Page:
Meanwhile, the Sugar Bowl passed up on No. 8 Kansas State for monetary reasons, instead choosing the more profitable matchup between No. 11 Virginia Tech and No. 13 Michigan. Without a doubt, both teams, especially K-State, will arrive in Arlington with a chip on their shoulder.

    This year’s Cotton Bowl features two terrific, yet very different, quarterbacks.

    Arkansas quarterback Tyler Wilson is a true pocket-passer, leading the SEC with 3,422 yards passing while also tossing 22 touchdown passes to only six interceptions.

    Meanwhile, Kansas State quarterback Collin Klein is most known for his tremendous running ability. His 26 rushing touchdowns this season not only set a school record, but also were second most in the FBS to Heisman finalist Monte Ball. In addition, the 1,099 yards Klein ran for this year were the most ever by a Kansas State quarterback. Including his 12 touchdown passes, Klein had 38 total touchdowns to only five interceptions.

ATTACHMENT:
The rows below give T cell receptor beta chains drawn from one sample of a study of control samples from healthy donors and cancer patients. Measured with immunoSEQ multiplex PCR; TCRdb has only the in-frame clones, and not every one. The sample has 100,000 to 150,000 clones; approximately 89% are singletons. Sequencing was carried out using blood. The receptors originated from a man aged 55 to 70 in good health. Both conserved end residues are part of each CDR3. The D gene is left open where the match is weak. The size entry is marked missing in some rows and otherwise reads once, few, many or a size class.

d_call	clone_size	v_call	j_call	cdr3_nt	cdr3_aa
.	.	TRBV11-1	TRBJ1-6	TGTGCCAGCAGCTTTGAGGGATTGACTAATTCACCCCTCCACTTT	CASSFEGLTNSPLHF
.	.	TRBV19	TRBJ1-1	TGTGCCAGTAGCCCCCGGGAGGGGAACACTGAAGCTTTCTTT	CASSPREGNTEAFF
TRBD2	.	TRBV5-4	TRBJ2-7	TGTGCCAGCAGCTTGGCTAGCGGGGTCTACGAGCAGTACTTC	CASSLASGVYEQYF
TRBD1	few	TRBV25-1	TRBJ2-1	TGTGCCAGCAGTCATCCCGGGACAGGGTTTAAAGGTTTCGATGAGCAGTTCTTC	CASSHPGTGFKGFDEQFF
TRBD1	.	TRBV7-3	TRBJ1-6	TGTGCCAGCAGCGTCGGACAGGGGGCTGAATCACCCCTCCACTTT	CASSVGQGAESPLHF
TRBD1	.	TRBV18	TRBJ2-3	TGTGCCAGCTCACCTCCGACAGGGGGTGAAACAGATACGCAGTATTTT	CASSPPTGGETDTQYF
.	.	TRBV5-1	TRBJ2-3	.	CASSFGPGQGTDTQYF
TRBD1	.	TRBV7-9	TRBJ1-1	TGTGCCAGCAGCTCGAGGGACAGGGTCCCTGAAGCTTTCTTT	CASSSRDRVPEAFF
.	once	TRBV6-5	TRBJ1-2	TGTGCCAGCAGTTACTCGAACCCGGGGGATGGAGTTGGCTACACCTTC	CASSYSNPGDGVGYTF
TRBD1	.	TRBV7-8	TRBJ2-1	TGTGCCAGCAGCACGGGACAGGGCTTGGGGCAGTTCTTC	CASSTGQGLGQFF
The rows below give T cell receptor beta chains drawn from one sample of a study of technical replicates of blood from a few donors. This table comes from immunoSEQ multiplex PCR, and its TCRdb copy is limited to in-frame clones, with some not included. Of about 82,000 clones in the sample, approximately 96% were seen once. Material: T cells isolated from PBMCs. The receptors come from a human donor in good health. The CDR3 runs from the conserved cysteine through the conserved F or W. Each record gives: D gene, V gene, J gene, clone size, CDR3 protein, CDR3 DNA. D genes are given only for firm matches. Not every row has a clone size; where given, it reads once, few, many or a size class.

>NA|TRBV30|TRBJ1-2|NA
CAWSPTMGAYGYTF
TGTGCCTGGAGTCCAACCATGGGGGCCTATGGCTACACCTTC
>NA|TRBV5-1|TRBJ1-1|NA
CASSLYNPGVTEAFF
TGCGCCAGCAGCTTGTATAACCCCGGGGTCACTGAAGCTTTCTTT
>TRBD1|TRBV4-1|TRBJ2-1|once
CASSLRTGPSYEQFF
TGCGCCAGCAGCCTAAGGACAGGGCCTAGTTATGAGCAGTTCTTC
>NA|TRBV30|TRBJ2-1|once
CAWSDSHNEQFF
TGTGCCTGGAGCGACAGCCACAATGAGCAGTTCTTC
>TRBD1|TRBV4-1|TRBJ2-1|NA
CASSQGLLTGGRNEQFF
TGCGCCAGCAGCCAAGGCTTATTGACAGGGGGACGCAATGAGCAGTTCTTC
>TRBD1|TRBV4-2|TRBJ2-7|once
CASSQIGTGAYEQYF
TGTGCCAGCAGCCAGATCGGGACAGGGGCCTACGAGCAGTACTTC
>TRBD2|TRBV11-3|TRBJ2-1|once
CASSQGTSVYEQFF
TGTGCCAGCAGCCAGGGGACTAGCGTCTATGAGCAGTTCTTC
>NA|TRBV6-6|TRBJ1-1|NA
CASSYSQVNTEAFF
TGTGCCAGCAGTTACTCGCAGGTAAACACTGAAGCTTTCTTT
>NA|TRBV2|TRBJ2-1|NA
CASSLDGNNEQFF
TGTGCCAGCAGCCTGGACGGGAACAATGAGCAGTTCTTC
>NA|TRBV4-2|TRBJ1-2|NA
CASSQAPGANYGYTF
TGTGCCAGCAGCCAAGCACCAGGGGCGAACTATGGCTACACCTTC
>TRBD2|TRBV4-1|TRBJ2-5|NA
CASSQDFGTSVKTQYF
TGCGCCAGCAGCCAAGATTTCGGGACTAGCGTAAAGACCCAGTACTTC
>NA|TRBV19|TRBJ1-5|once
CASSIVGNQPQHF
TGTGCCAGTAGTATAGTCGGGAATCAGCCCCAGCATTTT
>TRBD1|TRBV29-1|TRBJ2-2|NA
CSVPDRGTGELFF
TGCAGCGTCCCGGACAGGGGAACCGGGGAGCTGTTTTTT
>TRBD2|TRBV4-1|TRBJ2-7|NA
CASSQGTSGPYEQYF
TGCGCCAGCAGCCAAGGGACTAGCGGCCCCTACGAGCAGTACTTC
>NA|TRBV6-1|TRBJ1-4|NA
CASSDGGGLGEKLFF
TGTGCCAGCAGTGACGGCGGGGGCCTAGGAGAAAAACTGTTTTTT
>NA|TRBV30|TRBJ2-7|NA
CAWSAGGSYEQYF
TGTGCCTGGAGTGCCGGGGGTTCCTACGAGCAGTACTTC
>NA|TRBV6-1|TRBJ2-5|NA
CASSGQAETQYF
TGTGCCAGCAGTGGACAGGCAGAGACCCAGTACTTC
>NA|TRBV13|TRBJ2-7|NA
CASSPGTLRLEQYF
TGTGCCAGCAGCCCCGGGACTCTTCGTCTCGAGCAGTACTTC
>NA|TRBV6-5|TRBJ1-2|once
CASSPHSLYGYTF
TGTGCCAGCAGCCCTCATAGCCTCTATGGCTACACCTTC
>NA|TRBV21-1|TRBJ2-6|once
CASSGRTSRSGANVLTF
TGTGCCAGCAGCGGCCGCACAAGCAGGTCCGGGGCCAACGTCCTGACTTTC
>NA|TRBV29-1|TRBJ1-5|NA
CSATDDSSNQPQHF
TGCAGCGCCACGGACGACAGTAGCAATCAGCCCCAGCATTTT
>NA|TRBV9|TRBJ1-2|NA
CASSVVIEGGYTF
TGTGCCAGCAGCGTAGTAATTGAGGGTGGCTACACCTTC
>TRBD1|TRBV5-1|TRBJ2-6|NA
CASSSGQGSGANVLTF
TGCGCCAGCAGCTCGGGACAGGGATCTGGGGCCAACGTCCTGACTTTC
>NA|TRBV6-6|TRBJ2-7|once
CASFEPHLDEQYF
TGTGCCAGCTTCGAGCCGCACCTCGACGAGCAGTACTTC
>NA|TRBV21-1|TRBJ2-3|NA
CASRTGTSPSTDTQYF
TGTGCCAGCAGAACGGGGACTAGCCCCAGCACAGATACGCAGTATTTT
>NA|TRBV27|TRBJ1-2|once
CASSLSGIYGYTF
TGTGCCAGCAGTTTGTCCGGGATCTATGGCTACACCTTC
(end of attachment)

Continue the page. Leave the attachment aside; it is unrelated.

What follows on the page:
Wilson and Klein are certainly two different breeds of signal-callers, but they are both extremely talented and effective.

    And they should both have their way on Jan. 6, as the Wildcat defense is 104th in the FBS against the pass and the Razorback defense is 79th against the run.